Emma Hathaway

Chronic Wounds: Factors Affecting Chronic Wound Healing

Chronic wounds are often debilitating and can severely impact a person’s quality of life. Chronic wounds that linger can be challenging and frustrating, particularly for the person. This session will look at the evidence for managing a chronic wound when difficult healing circumstances exist. Topics include:

  • Which wounds are known to be chronic in nature?
  • What causes prolonged healing in a chronic wound?
  • How do you choose the most suitable dressing for a chronic wound?
  • Are there alternative ways to improve wound healing?
10:45 Morning Tea

Emma Muirden

Motivation and Diabetes

The diagnosis of diabetes can be overwhelming. The copious amounts of information regarding the disease, the complications, and the medications can make motivation a difficult area of discussion. This session includes:

  • How to initiate best-practice approaches to lifestyle changes?
  • How to engage patients in education and motivation?
  • How to improve self-management of diabetes?
Emma Muirden

Nutrition, Healthy Eating, and Diabetes – It's All About Balance

Eating well, being active, and reducing weight is a balancing act – find out about the latest evidence and strategies for your patients with diabetes and pre-diabetes. This session includes practical examples and case studies that will highlight more difficult and challenging situations. Discuss:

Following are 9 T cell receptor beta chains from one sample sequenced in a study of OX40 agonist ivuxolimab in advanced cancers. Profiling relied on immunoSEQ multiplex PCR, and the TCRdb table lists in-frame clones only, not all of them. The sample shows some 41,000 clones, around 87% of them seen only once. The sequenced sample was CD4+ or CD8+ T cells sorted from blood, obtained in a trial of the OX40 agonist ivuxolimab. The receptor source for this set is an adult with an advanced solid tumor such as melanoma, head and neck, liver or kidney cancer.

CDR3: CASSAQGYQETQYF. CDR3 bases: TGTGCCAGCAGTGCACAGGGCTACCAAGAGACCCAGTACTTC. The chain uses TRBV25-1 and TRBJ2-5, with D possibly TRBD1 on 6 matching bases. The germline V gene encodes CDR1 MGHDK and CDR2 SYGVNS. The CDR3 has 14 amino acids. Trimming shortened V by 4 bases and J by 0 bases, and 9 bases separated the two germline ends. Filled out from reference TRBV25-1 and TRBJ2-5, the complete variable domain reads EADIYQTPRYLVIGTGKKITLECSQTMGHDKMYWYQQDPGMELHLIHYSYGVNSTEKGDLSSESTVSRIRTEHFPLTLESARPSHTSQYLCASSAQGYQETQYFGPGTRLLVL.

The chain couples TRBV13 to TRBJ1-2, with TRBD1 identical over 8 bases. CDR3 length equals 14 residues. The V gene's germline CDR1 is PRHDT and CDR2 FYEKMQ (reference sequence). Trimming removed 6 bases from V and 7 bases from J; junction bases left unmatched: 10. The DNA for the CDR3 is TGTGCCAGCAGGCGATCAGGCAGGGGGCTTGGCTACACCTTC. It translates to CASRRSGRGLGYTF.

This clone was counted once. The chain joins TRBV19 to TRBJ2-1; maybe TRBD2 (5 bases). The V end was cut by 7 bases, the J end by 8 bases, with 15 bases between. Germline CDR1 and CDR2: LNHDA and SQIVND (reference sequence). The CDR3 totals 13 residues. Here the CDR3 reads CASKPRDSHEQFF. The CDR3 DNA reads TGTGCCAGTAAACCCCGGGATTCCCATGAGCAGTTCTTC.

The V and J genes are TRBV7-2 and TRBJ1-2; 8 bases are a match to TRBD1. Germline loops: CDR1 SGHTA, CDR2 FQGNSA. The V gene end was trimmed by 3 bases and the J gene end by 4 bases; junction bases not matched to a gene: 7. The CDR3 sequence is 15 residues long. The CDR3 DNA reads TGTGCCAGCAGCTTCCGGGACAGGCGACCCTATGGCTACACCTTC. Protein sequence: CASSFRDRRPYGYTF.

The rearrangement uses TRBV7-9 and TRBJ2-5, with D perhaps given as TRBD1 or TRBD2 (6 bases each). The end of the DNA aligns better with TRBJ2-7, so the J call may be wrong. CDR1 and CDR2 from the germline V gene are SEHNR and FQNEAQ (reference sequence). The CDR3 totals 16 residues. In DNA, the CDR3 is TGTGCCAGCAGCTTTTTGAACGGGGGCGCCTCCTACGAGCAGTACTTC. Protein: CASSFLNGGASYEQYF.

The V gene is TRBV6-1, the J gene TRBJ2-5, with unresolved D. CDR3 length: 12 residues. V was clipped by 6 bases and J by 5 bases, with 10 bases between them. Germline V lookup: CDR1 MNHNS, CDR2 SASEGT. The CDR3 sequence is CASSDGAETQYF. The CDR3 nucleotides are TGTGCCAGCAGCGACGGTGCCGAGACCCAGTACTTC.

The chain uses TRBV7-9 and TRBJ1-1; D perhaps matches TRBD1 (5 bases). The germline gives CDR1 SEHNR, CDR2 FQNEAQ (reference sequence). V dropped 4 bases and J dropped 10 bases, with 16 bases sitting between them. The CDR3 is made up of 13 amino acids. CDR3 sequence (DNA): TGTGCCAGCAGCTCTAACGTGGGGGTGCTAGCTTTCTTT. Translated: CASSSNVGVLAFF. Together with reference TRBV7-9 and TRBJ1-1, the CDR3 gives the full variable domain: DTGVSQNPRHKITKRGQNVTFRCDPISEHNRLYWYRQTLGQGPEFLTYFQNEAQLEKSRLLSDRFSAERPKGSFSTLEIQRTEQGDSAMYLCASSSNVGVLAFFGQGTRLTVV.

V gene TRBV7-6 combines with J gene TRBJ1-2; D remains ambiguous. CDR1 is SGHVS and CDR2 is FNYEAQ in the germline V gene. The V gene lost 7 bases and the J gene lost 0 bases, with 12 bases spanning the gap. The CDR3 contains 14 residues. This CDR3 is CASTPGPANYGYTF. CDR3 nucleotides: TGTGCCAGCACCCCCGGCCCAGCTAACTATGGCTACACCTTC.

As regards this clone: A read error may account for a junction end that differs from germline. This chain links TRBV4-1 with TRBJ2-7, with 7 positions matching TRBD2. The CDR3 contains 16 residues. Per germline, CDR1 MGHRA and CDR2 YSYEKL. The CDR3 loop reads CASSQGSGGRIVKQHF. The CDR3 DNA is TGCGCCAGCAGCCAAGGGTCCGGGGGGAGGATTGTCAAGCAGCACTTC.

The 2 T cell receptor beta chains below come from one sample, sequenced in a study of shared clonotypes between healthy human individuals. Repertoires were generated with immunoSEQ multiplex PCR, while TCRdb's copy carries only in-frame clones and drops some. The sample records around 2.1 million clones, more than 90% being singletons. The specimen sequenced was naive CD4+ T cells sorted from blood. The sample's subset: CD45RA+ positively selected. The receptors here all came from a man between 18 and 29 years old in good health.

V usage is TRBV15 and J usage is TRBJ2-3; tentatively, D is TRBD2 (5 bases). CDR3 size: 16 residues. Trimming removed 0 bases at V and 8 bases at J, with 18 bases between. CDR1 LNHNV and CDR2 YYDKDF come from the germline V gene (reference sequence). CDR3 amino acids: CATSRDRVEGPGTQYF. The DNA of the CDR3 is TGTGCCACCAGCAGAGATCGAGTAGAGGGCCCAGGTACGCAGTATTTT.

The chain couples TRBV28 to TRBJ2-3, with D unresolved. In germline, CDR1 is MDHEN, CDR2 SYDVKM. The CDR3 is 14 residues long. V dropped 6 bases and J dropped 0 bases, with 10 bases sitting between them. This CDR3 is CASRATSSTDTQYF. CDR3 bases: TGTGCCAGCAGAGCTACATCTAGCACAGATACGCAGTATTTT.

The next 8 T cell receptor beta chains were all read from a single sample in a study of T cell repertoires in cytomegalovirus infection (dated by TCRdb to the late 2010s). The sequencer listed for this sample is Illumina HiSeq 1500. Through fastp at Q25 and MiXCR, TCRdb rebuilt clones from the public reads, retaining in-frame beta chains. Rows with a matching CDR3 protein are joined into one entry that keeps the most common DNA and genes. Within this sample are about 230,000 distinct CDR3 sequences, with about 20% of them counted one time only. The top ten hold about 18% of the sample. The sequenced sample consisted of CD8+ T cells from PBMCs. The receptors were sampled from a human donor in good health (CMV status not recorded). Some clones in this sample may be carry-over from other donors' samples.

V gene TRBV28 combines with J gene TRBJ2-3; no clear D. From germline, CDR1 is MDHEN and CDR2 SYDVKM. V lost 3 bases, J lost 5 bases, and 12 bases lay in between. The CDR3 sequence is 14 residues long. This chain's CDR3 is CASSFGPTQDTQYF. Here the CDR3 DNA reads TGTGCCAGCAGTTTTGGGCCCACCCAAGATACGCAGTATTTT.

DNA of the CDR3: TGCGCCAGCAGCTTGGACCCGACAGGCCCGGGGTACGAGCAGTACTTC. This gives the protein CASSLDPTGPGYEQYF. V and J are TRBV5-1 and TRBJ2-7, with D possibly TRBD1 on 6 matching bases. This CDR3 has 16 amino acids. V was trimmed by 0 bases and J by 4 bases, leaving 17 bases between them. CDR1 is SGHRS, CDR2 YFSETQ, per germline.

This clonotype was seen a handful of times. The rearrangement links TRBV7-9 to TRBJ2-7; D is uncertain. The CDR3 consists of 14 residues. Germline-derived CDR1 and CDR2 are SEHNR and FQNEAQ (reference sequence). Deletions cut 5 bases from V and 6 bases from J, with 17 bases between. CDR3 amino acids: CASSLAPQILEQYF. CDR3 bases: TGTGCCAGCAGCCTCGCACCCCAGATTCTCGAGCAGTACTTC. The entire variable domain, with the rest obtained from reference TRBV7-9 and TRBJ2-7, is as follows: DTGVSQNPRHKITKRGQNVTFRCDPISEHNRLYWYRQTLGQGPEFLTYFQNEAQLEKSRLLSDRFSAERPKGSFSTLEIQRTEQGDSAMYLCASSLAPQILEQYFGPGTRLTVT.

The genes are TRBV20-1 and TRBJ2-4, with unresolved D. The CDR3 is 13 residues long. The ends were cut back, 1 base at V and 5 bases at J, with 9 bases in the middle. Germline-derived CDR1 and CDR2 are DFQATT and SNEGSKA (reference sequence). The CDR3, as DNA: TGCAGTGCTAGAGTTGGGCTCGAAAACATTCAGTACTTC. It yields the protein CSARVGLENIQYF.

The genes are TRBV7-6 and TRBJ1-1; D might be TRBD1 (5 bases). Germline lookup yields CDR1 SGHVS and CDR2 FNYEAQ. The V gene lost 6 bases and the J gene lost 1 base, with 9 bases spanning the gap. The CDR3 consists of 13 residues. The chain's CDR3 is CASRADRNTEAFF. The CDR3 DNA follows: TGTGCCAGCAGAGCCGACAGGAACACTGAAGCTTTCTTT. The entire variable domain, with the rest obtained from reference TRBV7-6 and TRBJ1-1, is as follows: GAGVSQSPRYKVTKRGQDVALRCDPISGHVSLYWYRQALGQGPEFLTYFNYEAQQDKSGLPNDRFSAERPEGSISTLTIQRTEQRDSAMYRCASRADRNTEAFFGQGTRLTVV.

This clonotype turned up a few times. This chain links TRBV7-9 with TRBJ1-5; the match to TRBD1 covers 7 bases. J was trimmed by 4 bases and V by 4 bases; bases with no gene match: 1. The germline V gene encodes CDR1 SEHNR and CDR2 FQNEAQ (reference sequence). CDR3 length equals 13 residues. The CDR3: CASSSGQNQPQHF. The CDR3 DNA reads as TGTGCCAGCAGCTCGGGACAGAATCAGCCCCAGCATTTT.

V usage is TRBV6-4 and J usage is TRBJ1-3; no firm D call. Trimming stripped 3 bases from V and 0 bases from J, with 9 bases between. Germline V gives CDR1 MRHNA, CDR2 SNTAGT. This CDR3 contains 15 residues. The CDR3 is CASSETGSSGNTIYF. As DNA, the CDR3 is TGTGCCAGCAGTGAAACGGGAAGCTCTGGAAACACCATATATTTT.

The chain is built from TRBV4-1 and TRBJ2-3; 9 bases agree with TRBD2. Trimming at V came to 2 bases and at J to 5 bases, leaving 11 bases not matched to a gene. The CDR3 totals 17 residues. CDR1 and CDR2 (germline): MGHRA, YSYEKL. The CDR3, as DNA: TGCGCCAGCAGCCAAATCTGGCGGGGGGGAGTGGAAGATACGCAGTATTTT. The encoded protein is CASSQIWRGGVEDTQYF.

• What are the latest nutritional guidelines for patients diagnosed with diabetes?
  • Are there any practical, workable strategies for educating patients with diabetes and promoting their need to lose weight? Does knowledge lead to behavioural change?
  • Weight control – pills, shakes, diets, medication, and surgery – does anything work?
12:30 Lunch and Networking

Sue de Muelenaere

Recognising “Red Flags” of Clinical Deterioration

There is a huge potential for patients across any clinical setting to become rapidly unwell. Recent system changes have been rolled out to encourage better management of clinical deterioration. However, your ability to recognise and respond to changes in a patient’s condition early is a high priority if an acute illness is to be averted. This session looks at:

  • What clues or changes in clinical observations may indicate a patient is becoming unwell?
  • What immediate assessment should be undertaken when you suspect a patient is deteriorating?
  • How should these changes in observations be documented?
  • When should you escalate incidents?